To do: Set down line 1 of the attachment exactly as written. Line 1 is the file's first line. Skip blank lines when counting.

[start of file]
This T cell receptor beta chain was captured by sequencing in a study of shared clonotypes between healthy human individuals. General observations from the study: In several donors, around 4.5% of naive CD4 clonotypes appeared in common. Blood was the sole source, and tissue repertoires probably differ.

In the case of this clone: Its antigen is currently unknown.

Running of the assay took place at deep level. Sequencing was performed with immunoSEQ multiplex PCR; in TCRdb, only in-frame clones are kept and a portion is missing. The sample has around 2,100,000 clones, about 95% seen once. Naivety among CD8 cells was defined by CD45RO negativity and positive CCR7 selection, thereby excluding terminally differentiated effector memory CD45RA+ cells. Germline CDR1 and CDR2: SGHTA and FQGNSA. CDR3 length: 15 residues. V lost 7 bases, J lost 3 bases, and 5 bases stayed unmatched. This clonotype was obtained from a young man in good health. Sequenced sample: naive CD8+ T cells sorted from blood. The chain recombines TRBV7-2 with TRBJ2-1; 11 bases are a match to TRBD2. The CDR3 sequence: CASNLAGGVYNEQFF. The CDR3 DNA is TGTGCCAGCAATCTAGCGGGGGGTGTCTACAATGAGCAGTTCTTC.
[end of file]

This T cell receptor beta chain was captured by sequencing in a study of shared clonotypes between healthy human individuals. General observations from the study: In several donors, around 4.5% of naive CD4 clonotypes appeared in common. Blood was the sole source, and tissue repertoires probably differ.